Teaching cultural dance to children is a great way to increase their understanding of diverse people and places. Since most cultures have a dance that is unique, children can identify with that culture through movement. Children grow in their own self-awareness and expand cognitive learning at the same time. Finally, dance is a creative outlet that allows for individuality. Engaging children in cultural dance allows them to express themselves freely without fear of judgement from others. This is a hallmark of teaching diversity awareness.
Filipino Folk Dance
Try teaching the cross step as a fundamental start to teaching Filipino folk dance. Use waltz music or music in ¾ time. Ask your students to line up with enough space between them to raise their arms to shoulder level. Break down the dance as follows: Count One. Pick up the right foot and step to the right. Count Two. Drag the left foot over and place it in front of the right. Count Three. Put your weight on the left foot. Repeat this slowly and then gradually pick up the tempo. Have the students count out loud and then try it with the music.
Macedonia Folk Dance
Macedonia folk dances are steeped in vibrant Greek traditions. This dance has a few more steps, but if you teach it slowly and review along the way, your students will catch on quickly. 1. Angle to the right corner and touch your right toe to the middle of your left foot. 2. Walk forward four steps and then turn forward and take two steps to the right. 3. Raise your left foot and then put it by the right. 4. Angle right and point your toes to the ceiling. Angle left and do the same. 5. Angle right and take three steps to the back. Repeat steps 1-5.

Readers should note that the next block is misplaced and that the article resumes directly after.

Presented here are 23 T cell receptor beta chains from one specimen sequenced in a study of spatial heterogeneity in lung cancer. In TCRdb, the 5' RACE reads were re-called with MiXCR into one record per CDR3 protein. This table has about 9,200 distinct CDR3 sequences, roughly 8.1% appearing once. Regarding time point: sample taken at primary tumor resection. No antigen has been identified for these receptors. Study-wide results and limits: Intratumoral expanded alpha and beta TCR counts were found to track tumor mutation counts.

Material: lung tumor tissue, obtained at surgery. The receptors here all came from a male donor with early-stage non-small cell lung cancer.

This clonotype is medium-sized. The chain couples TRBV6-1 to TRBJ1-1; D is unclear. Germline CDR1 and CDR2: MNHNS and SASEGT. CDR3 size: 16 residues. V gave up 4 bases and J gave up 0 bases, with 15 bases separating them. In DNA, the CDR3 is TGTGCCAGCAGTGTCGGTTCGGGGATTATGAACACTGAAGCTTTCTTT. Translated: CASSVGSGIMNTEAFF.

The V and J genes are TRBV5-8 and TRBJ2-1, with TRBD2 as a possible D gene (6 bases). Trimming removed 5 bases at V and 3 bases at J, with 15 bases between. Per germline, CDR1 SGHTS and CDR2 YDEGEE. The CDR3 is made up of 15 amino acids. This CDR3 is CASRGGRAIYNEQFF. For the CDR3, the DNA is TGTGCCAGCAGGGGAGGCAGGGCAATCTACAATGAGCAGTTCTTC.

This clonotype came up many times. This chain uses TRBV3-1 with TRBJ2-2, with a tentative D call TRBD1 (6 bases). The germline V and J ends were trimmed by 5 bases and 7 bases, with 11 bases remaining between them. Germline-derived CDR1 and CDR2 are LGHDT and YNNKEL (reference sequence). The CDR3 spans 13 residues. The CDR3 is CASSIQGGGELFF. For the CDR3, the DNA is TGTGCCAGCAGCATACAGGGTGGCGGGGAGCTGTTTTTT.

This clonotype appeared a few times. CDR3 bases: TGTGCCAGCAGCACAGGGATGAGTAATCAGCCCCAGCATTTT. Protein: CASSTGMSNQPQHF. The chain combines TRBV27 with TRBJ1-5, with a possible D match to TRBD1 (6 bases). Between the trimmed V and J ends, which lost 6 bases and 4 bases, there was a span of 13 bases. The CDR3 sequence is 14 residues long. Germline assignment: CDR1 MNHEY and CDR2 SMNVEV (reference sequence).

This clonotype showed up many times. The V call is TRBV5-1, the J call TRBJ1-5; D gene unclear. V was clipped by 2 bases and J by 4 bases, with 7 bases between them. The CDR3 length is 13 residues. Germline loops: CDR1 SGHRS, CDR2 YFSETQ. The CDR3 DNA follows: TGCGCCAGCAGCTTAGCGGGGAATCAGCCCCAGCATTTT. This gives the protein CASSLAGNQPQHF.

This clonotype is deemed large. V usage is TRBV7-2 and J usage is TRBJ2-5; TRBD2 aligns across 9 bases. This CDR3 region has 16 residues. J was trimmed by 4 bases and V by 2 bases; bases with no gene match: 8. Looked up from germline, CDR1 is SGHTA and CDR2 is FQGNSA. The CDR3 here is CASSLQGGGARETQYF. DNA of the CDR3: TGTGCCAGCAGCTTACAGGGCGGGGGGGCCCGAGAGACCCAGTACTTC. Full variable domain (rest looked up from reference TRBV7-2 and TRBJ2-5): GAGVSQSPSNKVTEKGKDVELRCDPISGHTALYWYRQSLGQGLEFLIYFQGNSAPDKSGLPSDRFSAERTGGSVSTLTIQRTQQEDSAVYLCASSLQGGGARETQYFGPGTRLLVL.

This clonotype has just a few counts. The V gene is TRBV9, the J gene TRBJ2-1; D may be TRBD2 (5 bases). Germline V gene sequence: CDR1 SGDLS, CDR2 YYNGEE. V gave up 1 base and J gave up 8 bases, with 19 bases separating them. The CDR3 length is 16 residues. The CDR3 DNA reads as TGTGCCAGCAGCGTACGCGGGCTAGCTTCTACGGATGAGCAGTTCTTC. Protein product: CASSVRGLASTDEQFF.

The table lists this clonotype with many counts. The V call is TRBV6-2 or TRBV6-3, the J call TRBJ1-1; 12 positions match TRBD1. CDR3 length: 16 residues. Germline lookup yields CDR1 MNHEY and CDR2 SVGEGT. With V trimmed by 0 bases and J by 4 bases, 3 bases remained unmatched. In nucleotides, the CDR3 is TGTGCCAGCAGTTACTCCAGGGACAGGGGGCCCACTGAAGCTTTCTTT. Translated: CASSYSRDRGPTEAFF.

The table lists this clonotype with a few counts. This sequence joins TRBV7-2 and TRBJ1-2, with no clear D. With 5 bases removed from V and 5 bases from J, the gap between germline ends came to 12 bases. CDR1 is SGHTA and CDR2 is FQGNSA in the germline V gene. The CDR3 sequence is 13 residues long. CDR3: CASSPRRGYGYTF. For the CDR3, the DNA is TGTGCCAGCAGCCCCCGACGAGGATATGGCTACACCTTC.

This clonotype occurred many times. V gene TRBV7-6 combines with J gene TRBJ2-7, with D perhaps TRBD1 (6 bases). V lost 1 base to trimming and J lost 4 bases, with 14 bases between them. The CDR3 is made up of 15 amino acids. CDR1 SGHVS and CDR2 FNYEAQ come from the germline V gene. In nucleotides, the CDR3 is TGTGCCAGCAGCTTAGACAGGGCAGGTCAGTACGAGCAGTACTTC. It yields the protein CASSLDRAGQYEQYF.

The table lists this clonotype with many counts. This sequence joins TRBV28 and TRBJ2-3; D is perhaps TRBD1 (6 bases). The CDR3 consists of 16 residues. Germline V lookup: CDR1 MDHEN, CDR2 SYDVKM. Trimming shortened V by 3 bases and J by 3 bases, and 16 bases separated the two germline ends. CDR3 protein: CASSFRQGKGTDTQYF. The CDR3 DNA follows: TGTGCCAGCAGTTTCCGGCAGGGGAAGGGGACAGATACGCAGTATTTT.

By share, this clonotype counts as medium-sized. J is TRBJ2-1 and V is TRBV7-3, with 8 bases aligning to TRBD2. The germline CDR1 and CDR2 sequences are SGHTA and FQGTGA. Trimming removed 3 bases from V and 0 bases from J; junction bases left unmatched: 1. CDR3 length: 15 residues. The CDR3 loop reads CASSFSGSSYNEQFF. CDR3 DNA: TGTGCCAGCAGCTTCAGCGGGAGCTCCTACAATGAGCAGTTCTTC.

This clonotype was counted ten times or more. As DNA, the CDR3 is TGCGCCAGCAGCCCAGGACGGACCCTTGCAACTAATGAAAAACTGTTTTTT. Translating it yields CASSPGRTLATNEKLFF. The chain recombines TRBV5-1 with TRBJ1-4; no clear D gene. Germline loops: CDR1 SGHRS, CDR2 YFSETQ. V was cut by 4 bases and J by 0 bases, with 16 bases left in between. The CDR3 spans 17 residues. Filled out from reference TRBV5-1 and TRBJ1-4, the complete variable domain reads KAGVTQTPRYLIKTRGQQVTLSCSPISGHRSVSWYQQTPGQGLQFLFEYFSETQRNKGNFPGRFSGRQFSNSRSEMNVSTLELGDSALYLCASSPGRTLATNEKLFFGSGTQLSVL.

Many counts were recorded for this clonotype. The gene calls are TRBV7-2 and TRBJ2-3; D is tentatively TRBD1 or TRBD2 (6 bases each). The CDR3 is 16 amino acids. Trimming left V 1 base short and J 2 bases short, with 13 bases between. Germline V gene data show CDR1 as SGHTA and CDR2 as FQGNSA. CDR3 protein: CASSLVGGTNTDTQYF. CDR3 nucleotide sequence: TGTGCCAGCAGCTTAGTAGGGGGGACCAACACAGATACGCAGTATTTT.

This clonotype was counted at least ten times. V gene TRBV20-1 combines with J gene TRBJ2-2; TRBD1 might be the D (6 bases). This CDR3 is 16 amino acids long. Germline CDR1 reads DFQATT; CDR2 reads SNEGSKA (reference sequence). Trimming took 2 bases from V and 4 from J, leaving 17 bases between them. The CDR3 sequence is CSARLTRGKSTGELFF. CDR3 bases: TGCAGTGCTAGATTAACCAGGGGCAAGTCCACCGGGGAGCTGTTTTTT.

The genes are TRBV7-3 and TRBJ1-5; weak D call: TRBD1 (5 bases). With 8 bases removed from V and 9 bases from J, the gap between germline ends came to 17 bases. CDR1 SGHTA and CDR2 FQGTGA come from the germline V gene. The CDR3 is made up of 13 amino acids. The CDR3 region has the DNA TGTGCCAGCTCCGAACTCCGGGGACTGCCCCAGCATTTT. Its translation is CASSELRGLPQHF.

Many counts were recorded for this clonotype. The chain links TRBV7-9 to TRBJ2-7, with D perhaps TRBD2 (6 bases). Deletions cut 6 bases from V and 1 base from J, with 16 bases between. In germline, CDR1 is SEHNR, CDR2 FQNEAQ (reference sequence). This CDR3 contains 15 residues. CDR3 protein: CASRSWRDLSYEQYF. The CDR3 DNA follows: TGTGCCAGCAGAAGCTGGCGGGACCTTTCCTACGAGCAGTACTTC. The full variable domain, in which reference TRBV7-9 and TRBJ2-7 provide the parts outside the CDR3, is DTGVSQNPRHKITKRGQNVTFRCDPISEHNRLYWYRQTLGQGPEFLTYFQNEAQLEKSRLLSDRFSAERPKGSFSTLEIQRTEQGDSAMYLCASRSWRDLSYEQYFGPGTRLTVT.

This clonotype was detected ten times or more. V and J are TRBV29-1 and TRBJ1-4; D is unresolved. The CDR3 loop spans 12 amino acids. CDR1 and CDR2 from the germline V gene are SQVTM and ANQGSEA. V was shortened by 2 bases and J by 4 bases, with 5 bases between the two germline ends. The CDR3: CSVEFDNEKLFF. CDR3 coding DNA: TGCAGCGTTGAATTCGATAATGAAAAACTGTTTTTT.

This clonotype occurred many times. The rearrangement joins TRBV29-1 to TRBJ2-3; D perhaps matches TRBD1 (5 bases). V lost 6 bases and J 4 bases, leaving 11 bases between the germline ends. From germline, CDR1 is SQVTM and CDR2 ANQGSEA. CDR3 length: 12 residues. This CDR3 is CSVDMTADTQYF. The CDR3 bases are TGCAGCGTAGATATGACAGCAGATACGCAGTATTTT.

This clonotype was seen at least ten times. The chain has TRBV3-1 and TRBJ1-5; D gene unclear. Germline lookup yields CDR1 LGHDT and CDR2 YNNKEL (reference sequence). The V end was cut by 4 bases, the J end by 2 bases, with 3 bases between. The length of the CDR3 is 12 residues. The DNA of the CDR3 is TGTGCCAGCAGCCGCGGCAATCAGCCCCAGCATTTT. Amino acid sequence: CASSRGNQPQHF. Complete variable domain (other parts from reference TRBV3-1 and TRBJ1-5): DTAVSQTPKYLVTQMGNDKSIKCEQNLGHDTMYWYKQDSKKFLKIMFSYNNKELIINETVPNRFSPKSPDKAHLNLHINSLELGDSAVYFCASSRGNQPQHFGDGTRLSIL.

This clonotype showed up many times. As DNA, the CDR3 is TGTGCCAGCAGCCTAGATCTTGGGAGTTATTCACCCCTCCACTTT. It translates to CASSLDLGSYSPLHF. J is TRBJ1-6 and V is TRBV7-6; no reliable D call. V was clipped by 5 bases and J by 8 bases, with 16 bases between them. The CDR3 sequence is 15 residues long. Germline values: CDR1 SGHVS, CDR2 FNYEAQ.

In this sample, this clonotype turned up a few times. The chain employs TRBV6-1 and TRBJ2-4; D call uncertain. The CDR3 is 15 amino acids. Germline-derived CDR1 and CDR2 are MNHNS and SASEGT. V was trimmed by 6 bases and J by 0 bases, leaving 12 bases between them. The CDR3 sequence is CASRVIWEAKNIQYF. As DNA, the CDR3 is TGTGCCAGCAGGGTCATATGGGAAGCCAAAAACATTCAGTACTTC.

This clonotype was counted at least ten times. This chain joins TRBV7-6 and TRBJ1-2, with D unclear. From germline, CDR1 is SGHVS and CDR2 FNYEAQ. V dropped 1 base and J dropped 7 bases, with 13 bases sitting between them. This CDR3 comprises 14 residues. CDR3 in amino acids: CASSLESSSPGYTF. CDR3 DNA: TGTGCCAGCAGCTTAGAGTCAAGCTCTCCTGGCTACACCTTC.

Salsa dancing celebrates Latin American culture. The following dance emphasizes the off beats of the first three beats of each measure. For example, feel the music as "and one, and two and three." 1. Move your right foot back and lean forward on your left. 2. Move your right foot forward and lean in. 3. Move your left foot forward and lean back on your right. 4. Move your left foot back and lean back. Repeat.
Give your students a taste of Hawaii by sharing a fundamental hula dance. 1. Step with your right foot to the side two times. Step to the left two times. Your arms should make waves in the same direction as your feet (to the right and to the left). 2. Put your hands in your pockets and move forward two steps. 3. Repeat step one and offer your hands to the audience as if spreading out a blanket. 4. Move your hips side to side and put your hands on your heart. 5. Repeat step one. You can alter this dance by repeating the basics of step one and using your hands to make gestures that tell a story. Have your students do this and explain the story they have created.
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